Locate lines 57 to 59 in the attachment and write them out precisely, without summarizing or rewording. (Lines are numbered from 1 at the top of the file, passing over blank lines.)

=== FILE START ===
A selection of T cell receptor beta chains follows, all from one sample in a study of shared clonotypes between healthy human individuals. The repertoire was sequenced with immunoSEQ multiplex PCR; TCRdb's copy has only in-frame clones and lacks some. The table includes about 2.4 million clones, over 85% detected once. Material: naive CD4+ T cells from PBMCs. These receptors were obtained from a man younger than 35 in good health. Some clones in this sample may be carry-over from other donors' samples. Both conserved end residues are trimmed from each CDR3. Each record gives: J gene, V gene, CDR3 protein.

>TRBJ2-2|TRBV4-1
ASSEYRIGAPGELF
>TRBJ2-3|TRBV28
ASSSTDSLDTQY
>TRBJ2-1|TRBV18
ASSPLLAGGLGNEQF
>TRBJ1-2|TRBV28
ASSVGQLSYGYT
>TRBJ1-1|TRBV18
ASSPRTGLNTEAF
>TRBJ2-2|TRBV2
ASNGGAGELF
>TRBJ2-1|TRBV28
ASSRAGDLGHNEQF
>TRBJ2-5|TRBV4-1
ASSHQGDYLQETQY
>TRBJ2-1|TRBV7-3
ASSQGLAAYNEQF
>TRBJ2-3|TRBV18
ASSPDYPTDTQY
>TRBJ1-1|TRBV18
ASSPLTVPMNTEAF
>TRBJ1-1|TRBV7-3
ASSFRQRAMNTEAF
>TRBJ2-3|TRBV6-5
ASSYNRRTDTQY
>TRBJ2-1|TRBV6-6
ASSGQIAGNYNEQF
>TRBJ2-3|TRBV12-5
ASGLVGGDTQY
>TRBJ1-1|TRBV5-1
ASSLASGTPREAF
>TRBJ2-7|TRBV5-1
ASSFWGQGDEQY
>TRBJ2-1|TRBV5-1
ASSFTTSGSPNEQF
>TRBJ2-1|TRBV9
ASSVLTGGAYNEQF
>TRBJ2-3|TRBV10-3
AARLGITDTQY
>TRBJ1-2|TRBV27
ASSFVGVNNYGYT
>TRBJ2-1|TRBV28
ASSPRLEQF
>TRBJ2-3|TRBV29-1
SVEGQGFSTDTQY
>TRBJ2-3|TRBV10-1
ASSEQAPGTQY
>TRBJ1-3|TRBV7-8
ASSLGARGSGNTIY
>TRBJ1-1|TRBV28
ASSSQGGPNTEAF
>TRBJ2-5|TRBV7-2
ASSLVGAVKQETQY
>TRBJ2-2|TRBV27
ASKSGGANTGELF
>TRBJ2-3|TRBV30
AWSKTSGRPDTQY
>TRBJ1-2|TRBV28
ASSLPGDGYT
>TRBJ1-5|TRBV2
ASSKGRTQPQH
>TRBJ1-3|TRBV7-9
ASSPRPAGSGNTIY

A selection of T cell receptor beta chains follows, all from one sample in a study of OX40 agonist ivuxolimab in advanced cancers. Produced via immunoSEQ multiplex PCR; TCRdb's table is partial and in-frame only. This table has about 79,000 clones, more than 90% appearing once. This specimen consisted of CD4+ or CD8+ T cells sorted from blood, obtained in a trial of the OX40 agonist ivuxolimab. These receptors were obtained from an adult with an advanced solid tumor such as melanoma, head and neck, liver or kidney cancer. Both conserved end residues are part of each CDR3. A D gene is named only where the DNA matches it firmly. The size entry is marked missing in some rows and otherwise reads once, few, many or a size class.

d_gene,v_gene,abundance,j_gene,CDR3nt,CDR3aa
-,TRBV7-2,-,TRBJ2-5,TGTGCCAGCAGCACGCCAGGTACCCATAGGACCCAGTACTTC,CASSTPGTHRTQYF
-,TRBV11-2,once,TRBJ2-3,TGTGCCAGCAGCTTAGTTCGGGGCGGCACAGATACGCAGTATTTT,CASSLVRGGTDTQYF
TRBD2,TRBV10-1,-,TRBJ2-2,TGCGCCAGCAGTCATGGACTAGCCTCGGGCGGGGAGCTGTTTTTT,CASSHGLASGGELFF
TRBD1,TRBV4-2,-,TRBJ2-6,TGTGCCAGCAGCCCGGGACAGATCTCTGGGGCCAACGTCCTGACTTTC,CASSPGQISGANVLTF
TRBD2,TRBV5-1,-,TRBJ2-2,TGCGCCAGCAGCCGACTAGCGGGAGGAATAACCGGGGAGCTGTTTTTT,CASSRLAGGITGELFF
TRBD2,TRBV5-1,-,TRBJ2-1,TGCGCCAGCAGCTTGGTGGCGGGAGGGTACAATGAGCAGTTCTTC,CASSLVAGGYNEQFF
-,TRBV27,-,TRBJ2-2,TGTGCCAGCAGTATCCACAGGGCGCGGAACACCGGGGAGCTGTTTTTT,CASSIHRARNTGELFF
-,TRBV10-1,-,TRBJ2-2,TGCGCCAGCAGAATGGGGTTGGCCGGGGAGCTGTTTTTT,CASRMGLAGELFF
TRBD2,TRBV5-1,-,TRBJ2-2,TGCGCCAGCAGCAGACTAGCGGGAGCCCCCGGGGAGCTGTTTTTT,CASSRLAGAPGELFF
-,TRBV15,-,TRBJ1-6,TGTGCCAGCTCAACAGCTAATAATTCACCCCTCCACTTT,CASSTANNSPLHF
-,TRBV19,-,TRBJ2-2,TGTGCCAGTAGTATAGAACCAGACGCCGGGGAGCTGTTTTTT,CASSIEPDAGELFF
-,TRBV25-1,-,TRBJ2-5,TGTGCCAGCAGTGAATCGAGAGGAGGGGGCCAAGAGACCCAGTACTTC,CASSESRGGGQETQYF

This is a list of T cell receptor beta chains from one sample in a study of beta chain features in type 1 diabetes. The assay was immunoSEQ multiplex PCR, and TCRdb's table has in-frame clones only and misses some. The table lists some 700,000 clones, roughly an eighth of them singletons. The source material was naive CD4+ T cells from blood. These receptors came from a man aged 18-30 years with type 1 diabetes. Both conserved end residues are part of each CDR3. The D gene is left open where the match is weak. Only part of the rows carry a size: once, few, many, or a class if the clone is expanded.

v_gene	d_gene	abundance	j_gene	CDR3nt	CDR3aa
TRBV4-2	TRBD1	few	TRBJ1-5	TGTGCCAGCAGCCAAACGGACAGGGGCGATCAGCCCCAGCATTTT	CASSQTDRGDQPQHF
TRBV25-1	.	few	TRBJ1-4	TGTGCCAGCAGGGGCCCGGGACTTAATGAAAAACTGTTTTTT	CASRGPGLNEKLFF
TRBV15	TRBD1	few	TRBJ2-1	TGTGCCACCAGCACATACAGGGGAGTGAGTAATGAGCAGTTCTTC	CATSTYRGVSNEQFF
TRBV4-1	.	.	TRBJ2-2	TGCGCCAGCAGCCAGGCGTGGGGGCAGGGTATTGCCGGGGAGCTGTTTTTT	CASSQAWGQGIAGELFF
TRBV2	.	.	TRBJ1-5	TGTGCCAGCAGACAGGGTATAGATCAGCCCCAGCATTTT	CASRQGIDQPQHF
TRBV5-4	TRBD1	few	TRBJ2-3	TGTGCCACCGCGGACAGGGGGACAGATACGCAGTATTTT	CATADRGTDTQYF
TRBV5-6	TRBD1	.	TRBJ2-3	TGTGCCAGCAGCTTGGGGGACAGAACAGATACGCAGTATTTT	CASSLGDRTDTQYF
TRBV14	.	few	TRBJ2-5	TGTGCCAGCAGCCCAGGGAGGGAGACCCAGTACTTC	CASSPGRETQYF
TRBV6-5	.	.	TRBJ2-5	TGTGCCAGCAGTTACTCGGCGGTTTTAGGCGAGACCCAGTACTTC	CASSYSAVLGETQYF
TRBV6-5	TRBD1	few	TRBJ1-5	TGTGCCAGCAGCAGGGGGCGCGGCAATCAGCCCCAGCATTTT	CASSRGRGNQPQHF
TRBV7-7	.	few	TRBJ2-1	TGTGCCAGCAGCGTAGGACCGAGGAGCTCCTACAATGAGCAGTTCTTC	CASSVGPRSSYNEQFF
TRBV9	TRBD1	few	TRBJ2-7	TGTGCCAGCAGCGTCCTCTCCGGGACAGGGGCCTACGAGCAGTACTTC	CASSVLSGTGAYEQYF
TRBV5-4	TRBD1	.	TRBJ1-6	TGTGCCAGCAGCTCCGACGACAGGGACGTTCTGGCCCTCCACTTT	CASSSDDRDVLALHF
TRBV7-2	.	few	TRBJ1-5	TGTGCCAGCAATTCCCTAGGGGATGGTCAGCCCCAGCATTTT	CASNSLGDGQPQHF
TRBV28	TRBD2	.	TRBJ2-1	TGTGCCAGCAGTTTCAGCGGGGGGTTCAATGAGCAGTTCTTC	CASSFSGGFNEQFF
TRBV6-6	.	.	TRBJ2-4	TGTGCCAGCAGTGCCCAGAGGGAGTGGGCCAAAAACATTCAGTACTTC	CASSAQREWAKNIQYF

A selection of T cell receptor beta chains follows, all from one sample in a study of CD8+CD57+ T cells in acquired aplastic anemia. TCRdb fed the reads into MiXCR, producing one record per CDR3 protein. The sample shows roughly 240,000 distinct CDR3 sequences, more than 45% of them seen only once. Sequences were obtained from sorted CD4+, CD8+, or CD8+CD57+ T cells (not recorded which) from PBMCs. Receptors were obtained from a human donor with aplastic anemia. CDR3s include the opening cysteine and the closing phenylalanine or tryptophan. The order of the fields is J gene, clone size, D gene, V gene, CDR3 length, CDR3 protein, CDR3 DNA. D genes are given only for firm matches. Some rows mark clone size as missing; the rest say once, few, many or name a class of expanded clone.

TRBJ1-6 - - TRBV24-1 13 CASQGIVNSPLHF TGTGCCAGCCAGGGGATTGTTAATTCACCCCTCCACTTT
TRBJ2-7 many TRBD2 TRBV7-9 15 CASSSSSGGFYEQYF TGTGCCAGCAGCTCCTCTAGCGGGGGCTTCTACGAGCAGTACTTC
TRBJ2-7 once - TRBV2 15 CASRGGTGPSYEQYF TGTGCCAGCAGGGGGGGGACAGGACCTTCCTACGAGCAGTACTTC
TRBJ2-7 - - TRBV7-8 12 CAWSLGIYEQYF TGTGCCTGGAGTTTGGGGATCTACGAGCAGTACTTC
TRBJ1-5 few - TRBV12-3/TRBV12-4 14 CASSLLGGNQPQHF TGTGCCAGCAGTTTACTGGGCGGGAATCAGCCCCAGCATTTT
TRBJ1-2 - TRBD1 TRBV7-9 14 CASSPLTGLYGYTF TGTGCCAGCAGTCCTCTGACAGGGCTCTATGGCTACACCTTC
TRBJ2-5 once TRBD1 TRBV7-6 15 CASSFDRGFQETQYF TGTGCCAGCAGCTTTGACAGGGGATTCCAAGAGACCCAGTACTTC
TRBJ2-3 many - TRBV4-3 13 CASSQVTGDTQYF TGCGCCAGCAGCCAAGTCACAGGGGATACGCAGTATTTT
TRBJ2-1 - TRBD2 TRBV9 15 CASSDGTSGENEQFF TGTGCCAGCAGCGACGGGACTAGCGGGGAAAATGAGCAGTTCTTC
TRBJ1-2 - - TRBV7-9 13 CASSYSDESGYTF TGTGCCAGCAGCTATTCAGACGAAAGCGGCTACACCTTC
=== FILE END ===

ASKSGGANTGELF
>TRBJ2-3|TRBV30
AWSKTSGRPDTQY